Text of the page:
It’s no secret Facebook and Instagram have both had some major security problems, including the Cambridge Analytica scandal and various other data breaches. Now a new Facebook bug has put users’ photos in jeopardy and left millions of users exposed.
Security flaws have struck many of the biggest tech companies this year. Even Google has admitted to having issues. The search giant announced plans to disable its consumer social media app Google+ due to a security flaw which exposed many users’ data.
The new Facebook bug exposed the private photos of about 6.8 million users. According to the company, developers of third-party apps integrated into the social network could see users’ private photos, even though they didn’t actually have permission to view them. The bug is just one of a growing number of bugs and leaks in popular social networks.
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Users are finding it harder and harder to maintain trust in the social network, so many have deleted their accounts, encouraged by WhatsApp co-founder Brian Acton on Twitter. Because of this trend, Facebook has extended the account deletion process from 14 to 30 days. The move is widely seen as an attempt to keep users on the social network. The extended process gives users more time to mull their decision to delete their accounts — just in case they change their minds and want to log back on.
Facebook acknowledged this latest bug in a blog post directed at developers. The company said the bug affected those who used Facebook Login and permitted third-party apps to access their photos. It allowed developers to see not only the photos they were given permission to view, but also other photos they shouldn’t have been allowed to view.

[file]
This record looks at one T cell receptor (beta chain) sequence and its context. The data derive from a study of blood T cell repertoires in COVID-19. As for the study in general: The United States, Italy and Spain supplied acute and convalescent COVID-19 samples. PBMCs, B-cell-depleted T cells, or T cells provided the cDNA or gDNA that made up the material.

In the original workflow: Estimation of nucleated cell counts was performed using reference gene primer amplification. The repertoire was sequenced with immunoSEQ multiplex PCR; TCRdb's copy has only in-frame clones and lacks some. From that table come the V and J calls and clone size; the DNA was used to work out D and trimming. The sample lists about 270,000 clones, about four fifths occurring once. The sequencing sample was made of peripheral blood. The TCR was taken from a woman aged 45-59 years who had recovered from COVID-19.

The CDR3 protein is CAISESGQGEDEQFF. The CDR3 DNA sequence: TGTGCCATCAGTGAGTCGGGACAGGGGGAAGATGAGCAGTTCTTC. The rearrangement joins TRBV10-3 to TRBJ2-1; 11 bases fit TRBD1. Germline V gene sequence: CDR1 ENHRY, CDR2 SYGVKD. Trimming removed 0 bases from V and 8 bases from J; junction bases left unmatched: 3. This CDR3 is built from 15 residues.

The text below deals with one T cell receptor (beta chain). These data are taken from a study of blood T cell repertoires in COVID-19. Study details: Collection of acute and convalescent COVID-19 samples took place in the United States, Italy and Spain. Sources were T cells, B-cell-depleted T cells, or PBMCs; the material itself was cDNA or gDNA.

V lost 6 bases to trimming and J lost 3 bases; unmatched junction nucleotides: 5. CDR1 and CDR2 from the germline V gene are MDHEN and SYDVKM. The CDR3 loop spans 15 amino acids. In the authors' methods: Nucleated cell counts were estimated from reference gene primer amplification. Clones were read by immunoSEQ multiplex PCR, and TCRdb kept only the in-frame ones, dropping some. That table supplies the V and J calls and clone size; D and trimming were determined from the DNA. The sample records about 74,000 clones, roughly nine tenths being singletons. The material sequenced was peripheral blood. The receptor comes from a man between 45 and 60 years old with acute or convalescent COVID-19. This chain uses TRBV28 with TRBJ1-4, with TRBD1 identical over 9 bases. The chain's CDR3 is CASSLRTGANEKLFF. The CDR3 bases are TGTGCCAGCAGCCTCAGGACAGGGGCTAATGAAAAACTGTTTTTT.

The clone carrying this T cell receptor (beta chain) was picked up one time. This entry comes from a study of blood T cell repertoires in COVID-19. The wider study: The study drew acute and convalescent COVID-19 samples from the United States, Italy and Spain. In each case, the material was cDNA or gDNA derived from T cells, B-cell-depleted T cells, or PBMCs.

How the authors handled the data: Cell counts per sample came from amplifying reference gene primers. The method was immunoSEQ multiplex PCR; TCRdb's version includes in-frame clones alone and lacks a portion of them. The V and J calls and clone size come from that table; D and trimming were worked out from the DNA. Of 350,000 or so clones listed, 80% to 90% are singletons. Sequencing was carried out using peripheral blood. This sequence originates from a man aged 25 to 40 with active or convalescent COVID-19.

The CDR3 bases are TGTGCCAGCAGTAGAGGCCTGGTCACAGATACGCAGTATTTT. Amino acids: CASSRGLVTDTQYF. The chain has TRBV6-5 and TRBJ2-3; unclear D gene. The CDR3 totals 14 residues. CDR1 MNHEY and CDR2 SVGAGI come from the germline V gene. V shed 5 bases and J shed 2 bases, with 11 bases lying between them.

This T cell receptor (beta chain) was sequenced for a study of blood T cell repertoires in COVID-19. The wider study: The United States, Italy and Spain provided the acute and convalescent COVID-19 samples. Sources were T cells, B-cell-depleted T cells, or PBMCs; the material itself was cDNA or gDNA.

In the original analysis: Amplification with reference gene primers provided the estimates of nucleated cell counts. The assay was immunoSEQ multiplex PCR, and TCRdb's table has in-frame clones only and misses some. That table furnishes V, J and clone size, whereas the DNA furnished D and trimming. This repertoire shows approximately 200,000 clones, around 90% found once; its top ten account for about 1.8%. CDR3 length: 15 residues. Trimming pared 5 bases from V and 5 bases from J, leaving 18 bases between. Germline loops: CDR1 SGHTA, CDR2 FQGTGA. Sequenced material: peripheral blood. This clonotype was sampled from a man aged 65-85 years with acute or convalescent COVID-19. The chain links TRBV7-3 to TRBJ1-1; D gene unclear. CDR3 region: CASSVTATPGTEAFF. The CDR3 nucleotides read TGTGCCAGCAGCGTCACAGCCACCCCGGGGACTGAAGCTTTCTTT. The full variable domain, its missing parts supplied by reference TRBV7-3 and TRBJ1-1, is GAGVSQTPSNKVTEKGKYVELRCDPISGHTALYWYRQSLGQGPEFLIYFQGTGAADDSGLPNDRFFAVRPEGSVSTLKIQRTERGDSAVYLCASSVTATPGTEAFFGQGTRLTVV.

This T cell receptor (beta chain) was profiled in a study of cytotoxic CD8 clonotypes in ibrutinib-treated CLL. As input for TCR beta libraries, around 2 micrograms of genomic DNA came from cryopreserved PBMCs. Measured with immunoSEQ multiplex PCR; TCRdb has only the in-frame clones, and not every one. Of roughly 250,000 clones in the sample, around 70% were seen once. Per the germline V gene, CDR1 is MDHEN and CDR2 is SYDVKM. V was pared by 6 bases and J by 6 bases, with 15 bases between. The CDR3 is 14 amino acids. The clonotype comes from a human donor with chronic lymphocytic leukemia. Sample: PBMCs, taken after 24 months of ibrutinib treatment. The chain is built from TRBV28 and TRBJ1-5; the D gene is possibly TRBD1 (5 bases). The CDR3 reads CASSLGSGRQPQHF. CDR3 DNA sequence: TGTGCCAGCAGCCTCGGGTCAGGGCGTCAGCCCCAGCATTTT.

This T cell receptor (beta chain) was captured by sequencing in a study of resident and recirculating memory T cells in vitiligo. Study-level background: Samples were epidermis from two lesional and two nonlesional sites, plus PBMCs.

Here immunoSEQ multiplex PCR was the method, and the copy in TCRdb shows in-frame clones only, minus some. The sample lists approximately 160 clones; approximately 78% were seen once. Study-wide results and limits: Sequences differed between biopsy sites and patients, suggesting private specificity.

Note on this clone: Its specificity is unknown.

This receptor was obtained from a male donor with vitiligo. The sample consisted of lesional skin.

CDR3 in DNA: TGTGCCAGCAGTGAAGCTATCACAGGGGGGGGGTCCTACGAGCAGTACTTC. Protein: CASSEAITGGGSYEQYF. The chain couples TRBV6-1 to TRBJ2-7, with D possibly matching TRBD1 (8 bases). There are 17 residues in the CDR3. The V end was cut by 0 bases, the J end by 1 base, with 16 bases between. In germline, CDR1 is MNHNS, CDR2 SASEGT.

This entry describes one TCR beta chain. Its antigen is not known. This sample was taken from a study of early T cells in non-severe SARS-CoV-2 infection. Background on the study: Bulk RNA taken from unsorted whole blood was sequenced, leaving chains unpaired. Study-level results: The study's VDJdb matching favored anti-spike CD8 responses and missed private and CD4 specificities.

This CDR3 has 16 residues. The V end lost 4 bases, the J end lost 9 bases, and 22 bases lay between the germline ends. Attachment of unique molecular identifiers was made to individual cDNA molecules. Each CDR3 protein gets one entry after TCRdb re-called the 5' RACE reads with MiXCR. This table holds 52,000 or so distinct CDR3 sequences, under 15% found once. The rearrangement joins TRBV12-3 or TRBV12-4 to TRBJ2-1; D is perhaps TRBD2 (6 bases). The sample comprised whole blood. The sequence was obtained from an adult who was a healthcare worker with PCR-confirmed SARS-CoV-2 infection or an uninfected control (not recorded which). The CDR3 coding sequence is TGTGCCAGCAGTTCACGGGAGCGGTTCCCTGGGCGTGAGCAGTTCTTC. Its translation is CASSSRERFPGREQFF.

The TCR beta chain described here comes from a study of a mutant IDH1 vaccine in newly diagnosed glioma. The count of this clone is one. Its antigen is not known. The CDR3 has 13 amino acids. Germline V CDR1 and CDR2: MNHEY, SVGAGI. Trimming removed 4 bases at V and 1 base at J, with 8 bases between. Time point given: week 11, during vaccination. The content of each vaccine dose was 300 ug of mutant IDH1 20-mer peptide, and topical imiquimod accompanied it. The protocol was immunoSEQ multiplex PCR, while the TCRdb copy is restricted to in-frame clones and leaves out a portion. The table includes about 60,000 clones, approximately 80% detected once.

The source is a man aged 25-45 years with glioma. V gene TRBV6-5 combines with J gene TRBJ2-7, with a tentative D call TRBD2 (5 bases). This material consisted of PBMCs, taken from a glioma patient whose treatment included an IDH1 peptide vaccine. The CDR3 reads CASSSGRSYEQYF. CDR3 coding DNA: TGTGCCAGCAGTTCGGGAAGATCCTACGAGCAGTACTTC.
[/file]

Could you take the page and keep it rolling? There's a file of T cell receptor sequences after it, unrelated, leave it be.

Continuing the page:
“Currently, we believe this may have affected up to 6.8 million users and up to 1,500 apps built by 876 developers. The only apps affected by this bug were ones that Facebook approved to access the photos API and that individuals had authorized to access their photos,” Facebook wrote in its blog post.
People use many different third-party apps on Facebook for their own entertainment. Users allow these apps to access the photos they share on their timeline, and the permission is supposed to only last for 12 days. However, the bug granted developers access to other photos users uploaded and posted in other places like Stories. The bug also allowed developers to see photos which were uploaded but not posted.
The new Facebook bug affecting users’ photos was live Sept. 13-25, so it took quite a while for the company to acknowledge it and notify developers about it.
“We’re sorry this happened. Early next week we will be rolling out tools for app developers that will allow them to determine which people using their app might be impacted by this bug. We will be working with those developers to delete the photos from impacted users,” Facebook wrote.
Facebook also said the affected users will be notified and directed to the Help Center. If you think you may be one of the affected users, you can check here.